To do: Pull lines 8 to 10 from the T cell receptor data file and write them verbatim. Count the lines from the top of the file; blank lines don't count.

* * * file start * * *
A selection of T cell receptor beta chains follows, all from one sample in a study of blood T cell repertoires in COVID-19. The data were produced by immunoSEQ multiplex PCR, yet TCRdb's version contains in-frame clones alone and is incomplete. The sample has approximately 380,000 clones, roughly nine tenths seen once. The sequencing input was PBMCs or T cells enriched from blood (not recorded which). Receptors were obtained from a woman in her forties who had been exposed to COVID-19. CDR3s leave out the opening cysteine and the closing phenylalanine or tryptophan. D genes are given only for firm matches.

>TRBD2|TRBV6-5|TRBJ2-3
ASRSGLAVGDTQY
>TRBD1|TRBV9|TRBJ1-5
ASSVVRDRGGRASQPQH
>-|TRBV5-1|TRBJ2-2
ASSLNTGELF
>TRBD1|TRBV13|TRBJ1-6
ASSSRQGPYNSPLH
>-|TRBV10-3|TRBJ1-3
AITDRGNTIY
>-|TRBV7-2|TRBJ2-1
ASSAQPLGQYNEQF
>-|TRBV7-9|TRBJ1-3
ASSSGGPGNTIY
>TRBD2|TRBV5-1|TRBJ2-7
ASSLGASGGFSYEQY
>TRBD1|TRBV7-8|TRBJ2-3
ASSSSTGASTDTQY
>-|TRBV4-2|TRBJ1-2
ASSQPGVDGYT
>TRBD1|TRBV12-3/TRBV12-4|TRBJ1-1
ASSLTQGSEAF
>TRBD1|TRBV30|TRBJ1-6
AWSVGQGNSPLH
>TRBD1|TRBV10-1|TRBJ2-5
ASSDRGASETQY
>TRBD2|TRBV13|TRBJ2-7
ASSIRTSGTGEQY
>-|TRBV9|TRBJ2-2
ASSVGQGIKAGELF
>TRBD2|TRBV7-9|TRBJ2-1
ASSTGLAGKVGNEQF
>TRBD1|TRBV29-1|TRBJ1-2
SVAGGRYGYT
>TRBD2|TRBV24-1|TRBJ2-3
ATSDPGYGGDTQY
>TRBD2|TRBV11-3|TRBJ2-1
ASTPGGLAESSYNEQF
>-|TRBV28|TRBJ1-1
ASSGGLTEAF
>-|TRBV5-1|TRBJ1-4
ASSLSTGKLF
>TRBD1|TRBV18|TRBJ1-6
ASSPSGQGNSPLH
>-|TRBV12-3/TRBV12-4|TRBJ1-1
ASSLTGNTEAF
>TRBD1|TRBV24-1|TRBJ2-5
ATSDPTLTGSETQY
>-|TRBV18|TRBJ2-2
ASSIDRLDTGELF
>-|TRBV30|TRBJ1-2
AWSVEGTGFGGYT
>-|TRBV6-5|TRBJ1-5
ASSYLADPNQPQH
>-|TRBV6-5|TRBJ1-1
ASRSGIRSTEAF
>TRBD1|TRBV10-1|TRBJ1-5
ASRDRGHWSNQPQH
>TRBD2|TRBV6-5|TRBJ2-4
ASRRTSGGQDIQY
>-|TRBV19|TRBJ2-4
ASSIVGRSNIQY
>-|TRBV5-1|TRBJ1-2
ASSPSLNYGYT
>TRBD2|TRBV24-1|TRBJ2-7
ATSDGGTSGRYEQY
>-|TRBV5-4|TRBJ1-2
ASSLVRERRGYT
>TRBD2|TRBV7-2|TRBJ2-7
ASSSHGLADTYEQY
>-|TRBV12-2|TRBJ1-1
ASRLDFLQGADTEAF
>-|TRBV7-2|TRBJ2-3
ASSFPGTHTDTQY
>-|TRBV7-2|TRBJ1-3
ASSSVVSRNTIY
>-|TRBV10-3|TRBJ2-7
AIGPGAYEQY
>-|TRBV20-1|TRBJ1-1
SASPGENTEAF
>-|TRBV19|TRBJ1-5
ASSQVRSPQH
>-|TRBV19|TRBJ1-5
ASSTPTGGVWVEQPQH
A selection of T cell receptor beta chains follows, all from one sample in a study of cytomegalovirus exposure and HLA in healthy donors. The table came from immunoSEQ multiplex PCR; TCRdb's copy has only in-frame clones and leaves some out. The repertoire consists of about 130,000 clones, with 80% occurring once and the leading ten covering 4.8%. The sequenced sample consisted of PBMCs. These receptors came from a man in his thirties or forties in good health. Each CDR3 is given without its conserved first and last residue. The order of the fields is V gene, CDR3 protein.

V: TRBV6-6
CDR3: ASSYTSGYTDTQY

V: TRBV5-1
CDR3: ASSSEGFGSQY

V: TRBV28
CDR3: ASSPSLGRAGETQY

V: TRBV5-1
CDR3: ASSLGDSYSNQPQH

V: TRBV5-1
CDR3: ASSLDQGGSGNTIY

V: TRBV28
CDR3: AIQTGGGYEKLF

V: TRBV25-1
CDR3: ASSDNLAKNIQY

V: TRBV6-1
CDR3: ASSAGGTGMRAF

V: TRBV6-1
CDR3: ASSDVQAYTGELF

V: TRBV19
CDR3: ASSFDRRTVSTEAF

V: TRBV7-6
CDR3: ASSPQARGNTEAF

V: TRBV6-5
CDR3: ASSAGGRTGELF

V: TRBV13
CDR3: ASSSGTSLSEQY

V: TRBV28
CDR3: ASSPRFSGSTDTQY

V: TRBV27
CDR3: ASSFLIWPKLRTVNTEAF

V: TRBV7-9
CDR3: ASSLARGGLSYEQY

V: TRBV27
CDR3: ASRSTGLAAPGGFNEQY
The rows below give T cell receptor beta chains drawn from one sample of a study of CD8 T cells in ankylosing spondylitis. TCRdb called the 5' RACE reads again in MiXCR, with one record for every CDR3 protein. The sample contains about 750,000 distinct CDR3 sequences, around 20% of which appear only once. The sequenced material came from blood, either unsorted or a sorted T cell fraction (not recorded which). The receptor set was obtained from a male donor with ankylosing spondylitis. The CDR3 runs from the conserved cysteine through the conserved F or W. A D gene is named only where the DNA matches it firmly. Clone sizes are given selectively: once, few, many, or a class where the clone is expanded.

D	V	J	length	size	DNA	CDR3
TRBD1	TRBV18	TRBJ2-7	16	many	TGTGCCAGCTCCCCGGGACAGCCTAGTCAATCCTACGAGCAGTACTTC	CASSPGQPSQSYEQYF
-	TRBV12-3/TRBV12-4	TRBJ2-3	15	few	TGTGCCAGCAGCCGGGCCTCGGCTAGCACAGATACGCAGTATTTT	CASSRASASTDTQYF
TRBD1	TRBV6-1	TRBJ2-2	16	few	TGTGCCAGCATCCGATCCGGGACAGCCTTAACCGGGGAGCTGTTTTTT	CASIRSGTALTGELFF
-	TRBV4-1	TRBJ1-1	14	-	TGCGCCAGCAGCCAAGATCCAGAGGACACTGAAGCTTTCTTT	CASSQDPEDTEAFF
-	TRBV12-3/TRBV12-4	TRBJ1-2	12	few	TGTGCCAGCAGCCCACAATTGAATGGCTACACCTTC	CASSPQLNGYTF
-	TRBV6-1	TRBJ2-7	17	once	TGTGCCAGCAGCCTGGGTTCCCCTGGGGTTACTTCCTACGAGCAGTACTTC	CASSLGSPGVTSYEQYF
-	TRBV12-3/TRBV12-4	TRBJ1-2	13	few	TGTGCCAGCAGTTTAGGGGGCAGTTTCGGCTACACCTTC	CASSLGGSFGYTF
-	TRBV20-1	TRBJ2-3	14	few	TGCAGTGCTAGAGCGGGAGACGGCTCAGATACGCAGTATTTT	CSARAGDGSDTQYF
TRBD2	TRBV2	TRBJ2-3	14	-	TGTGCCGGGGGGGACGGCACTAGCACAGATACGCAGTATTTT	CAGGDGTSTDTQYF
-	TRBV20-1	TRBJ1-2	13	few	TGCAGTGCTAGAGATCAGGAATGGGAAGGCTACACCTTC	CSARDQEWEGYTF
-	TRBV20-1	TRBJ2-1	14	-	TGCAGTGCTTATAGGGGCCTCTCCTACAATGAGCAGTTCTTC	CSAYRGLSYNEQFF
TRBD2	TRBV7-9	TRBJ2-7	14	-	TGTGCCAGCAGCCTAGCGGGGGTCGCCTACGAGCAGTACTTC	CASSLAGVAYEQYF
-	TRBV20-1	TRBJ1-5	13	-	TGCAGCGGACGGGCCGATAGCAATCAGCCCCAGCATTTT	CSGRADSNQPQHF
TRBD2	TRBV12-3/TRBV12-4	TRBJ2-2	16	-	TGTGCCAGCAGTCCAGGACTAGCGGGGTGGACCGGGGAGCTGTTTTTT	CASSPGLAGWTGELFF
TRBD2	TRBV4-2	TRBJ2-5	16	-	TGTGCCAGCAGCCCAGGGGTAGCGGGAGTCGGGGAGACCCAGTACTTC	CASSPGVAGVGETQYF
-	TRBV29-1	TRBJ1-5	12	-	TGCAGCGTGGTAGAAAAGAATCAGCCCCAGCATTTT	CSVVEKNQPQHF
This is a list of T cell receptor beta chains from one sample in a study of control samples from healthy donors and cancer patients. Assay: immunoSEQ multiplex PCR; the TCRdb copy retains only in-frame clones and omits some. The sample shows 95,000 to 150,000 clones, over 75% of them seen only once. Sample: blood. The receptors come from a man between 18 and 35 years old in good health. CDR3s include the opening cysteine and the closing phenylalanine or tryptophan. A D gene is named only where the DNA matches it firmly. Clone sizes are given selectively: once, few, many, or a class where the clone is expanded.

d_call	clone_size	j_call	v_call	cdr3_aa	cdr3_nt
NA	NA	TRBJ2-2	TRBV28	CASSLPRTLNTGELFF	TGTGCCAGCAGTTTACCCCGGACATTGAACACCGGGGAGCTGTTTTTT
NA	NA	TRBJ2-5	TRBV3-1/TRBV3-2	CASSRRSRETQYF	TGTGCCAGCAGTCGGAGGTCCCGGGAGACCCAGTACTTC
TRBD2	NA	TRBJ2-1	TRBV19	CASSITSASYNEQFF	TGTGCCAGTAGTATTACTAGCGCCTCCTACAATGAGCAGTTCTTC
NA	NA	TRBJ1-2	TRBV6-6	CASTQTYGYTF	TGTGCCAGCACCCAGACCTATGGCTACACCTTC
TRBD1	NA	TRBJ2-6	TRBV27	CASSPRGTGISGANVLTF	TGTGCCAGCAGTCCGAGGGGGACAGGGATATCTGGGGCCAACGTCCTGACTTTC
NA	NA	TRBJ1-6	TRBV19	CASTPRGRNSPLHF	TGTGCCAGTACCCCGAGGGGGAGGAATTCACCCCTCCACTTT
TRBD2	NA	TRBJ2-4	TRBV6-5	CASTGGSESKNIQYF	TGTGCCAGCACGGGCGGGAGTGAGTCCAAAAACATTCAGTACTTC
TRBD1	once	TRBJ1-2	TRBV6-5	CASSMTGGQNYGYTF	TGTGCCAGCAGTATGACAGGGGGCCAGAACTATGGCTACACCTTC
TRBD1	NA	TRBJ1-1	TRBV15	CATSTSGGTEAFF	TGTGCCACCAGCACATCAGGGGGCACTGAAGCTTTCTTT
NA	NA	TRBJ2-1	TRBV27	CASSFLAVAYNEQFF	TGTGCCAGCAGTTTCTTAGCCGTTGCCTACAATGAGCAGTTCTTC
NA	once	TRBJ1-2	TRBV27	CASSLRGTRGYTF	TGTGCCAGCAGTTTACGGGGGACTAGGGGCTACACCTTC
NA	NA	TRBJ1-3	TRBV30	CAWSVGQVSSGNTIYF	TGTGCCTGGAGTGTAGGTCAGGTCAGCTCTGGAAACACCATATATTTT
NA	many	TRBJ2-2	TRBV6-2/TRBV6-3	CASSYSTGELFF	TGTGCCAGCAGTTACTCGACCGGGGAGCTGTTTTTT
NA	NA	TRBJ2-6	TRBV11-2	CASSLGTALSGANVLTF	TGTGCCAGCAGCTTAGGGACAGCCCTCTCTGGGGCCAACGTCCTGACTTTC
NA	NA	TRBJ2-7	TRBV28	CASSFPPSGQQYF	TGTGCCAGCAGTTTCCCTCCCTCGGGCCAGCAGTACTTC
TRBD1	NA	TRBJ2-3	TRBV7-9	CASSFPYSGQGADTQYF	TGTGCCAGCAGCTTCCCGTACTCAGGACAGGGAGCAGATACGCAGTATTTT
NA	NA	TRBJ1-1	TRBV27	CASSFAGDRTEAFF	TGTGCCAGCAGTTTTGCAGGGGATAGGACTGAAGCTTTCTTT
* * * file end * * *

>TRBD1|TRBV13|TRBJ1-6
ASSSRQGPYNSPLH
>-|TRBV10-3|TRBJ1-3